KENDALL ET AL.: HABITAT MORPHOLOGY OF CONTINENTAL SHELF FISHES

285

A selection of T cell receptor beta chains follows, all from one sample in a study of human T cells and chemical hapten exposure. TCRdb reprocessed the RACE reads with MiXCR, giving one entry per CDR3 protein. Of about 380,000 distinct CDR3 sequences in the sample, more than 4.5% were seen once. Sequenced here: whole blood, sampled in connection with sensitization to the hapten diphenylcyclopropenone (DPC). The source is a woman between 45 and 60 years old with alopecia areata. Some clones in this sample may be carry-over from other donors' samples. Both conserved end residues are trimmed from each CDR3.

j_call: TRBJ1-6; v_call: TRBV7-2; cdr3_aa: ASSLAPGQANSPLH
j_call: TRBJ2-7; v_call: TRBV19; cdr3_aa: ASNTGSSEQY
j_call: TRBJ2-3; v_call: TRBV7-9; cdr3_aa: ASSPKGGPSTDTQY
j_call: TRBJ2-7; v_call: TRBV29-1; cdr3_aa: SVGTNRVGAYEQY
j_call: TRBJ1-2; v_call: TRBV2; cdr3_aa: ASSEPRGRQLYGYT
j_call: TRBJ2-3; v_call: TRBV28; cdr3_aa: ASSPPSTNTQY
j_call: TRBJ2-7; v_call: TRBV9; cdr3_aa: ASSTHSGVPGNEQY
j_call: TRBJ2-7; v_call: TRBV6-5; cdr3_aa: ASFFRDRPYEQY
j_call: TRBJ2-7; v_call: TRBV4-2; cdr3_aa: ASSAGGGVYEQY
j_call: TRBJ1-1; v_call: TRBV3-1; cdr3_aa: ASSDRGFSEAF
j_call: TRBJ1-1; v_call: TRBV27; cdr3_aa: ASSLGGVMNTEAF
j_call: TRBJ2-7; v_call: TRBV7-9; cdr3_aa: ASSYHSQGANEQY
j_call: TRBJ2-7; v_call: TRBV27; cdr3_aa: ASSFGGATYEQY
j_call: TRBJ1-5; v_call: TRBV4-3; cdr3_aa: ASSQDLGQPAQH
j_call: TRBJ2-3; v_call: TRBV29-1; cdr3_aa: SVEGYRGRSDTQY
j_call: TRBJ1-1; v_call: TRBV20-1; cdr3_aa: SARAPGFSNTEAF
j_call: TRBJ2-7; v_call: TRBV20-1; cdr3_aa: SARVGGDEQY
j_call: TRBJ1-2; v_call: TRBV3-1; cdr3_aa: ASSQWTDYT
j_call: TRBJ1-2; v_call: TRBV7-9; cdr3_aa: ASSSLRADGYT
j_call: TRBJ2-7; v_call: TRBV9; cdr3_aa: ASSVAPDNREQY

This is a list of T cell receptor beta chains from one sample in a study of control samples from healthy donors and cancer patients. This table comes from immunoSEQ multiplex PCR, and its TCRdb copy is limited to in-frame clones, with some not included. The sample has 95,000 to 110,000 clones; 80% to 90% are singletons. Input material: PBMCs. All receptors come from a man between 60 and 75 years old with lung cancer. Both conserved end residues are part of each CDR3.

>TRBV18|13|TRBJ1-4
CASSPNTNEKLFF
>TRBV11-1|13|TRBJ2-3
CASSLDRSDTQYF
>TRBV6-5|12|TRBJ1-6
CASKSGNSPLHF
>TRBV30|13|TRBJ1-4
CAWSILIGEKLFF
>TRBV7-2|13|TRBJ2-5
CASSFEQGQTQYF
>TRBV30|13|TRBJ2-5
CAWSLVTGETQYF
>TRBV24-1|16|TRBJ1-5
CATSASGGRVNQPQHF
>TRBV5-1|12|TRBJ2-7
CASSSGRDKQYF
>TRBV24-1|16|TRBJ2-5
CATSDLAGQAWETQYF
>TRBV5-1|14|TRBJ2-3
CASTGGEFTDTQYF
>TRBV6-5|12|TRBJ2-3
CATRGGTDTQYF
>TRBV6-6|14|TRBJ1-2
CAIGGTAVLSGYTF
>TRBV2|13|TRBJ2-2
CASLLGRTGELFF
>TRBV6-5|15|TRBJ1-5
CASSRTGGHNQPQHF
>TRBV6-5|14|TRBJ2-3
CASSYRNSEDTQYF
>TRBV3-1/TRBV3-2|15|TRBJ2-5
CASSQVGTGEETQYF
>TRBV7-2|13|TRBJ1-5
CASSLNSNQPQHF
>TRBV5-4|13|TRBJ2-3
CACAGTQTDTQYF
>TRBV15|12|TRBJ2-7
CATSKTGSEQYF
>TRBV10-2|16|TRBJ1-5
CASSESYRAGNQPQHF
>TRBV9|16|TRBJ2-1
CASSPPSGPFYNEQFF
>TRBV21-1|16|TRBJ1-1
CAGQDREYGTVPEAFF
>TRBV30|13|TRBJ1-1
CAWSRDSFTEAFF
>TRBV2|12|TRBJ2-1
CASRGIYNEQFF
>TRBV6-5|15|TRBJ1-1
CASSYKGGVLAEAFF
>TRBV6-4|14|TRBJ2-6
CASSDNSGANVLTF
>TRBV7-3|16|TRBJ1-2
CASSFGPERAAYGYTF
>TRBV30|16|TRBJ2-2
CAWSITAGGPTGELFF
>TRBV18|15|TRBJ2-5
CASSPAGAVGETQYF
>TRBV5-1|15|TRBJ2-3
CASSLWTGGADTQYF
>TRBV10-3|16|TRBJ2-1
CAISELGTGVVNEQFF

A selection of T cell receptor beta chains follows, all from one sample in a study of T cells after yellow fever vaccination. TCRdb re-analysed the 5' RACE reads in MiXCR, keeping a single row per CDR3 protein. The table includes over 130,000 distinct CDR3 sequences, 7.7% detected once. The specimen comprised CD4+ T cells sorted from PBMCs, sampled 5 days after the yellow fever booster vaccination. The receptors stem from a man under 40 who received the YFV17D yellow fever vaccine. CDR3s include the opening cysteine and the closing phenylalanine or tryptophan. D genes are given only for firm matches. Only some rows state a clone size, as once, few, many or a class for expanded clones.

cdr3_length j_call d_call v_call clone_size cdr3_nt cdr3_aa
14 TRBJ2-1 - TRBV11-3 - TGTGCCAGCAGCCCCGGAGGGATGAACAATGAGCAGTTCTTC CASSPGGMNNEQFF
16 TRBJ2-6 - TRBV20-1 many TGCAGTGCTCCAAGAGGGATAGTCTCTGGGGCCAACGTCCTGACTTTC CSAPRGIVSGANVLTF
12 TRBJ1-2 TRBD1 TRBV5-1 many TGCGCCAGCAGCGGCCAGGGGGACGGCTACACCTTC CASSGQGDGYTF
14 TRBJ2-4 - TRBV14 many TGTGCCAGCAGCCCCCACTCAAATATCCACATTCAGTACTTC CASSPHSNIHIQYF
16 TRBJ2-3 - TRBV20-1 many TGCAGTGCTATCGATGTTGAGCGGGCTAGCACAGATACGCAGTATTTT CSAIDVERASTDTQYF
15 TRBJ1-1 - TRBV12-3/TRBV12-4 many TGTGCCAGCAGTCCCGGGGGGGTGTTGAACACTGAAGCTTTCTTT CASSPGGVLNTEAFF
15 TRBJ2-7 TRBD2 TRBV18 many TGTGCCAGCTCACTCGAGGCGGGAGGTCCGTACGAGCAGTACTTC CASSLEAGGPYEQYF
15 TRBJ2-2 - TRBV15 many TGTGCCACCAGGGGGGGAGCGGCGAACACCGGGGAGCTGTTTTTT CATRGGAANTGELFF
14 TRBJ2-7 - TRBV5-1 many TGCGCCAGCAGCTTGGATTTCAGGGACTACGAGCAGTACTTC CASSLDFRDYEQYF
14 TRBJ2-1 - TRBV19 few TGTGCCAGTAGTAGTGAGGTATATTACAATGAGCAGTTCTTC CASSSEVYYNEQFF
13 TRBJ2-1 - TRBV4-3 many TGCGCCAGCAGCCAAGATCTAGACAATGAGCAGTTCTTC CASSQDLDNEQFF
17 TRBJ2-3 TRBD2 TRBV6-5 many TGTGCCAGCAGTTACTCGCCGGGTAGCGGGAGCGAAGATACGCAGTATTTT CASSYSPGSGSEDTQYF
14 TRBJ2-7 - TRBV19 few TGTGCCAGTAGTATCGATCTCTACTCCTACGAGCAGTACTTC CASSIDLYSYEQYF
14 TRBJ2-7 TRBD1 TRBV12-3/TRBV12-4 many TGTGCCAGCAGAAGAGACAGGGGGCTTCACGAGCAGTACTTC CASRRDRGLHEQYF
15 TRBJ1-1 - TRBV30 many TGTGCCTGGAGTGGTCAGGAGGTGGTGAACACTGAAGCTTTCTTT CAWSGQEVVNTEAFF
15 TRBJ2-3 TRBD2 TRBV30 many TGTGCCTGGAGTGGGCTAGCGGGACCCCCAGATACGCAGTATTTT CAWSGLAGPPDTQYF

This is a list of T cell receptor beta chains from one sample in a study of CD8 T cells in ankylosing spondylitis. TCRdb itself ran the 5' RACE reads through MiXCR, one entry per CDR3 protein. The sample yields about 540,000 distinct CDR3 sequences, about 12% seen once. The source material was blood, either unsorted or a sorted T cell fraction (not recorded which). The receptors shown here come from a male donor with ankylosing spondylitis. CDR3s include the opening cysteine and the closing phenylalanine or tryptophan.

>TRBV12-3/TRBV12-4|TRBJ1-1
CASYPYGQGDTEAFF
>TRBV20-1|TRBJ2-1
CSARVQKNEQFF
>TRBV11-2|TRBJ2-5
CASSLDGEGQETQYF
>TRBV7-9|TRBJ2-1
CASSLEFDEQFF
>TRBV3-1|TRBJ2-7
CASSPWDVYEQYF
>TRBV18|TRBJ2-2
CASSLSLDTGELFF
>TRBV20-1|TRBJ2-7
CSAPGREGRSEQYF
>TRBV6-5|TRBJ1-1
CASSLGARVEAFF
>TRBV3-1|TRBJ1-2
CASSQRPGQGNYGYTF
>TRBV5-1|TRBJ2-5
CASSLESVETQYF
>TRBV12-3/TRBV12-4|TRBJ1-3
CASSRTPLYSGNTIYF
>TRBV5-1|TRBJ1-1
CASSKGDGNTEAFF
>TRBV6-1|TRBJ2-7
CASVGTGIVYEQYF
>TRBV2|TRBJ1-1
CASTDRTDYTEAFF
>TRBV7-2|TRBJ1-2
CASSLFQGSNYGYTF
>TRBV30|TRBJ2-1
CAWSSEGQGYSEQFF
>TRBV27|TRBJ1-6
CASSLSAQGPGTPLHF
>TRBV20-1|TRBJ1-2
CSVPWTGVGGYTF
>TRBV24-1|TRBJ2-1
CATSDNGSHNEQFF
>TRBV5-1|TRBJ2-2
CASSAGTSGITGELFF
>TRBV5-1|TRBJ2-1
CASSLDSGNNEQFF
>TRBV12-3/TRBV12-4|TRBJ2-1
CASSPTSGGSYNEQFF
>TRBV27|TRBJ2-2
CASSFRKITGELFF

National Marine Sanctuary Program. Silver Spring MD. NOAA Tech. Memo. NOS NCCOS 50. 82 p. ____________, _________, and ____________. 2008. Influence of benthic features and fishing pressure on size and distribution of three exploited reef fishes from the southeastern United States. Trans. Am. Fish. Soc. 137: 1134–1146. ____________, O. P. Jensen, C. Alexander, D. Field, G. McFall, R. Bohne, and M. E. Monaco. 2005. Benthic mapping using sonar, video transects, and an innovative approach to accuracy assessment: A characterization of bottom features in the Georgia Bight. J. Coast. Res. 21: 1154–1165. Luckhurst, B. E. and K. Luckhurst. 1978. Analysis of the influence of substrate variables on coral reef fish communities. Mar. Biol. 49: 317–323. Matheson, R. H., G. R. Huntsman, and C. S. Manooch. 1986. Age, growth, mortality, food, and reproduction of the scamp, Mycteroperca phenax, collected off North Carolina and South Carolina. Bull. Mar. Sci. 38: 300–312. McGovern, J. C., G. R. Sedberry, H. S. Meister, T. M. Westendorff, D. M. Wyanski, and P. J. Harris. 2005. A tag and recapture study of gag, Mycteroperca microlepis, off the Southeastern US. Bull. Mar. Sci. 76: 47–59. Mercer, L. P. 1989. Species profiles: Life histories and environmental requirements of coastal fishes and invertebrates (South Atlantic) – black sea bass. US Fish and Wildlife Service Biological Report 82(11.99). US Army Corps of Engineers, TR EL-82-4. 16 p. Miller, G. C. and W. J. Richards. 1980. Reef fish habitat, faunal assemblages, and factors determining distributions in the South Atlantic Bight. Proc. Gulf Carib. Fish. Inst. 32: 114–130. Molles, M. C. 1978. Fish species diversity on model and natural reef patches: Experimental insular biogeography. Ecol. Monogr. 48: 289–305. Öhman, M. C. and A. Rajasuriya. 1998. Relationship between habitat structure and fish communities on coral and sandstone reefs. Environ. Biol. Fishes 53: 19–31. Parker Jr., R. O. and R. L. Dixon. 1998. Changes in a North Carolina reef fish community after 15 years of intense fishing- global warming implications. Trans. Am. Fish. Soc. 127: 908–920. _____________ and R. W. Mays. 1998. Southeastern US deepwater reef fish assemblages, habitat characteristics, catches, and life history. US Department of Commerce. NOAA Tech. Rep. NMFS 138. 41 p. _____________ and S. W. Ross. 1986. Observing reef fishes from submersibles off North Carolina. Northeast Gulf Sci. 8: 31–49. ____________, A. J. Chester, and R. S. Nelson. 1994. A video transect method for estimating reef fish abundance, composition, and habitat utilization at Gray’s Reef National Marine Sanctuary, Georgia. Fish. Bull. 92: 787–799. ____________, D. R. Colby, and T. D. Willis. 1983. Estimated amount of reef habitat on a portion of the U.S. South Atlantic and Gulf of Mexico continental shelf. Bull. Mar. Sci. 33: 935–940. Powles, H. and C. A. Barans. 1980. Groundfish monitoring in sponge-coral areas off the Southeastern United States. Mar. Fish. Rev. 42: 21–35. Quattrini, A. M. and S. W. Ross. 2006. Fishes associated with North Carolina shelf-edge hardbottoms and initial assessment of a marine protected area. Bull. Mar. Sci. 79: 137–163. Riggs, S. R., S. W. Snyder, A. C. Hine, and D. L. Mearns. 1996. Hardbottom morphology and relationship to the geologic framework: mid-Atlantic continental shelf. J. Sed. Res. 66: 830– 846. Risk, M. J. 1972. Fish diversity on a coral reef in the Virgin Islands. Atoll Res. Bull. 153: 1–6. Roberts, C. M. and R. F. G. Ormond. 1987. Habitat complexity and coral reef fish diversity and abundance on Red Sea fringing reefs. Mar. Ecol. Prog. Ser. 41: 1–8. Schobernd, C. M. and G. R. Sedberry. 2009. Shelf-edge and upper-slope reef fish assemblages in the South Atlantic Bight: habitat characteristics, spatial variation and reproductive behavior. Bull. Mar. Sci. 84: 67–92.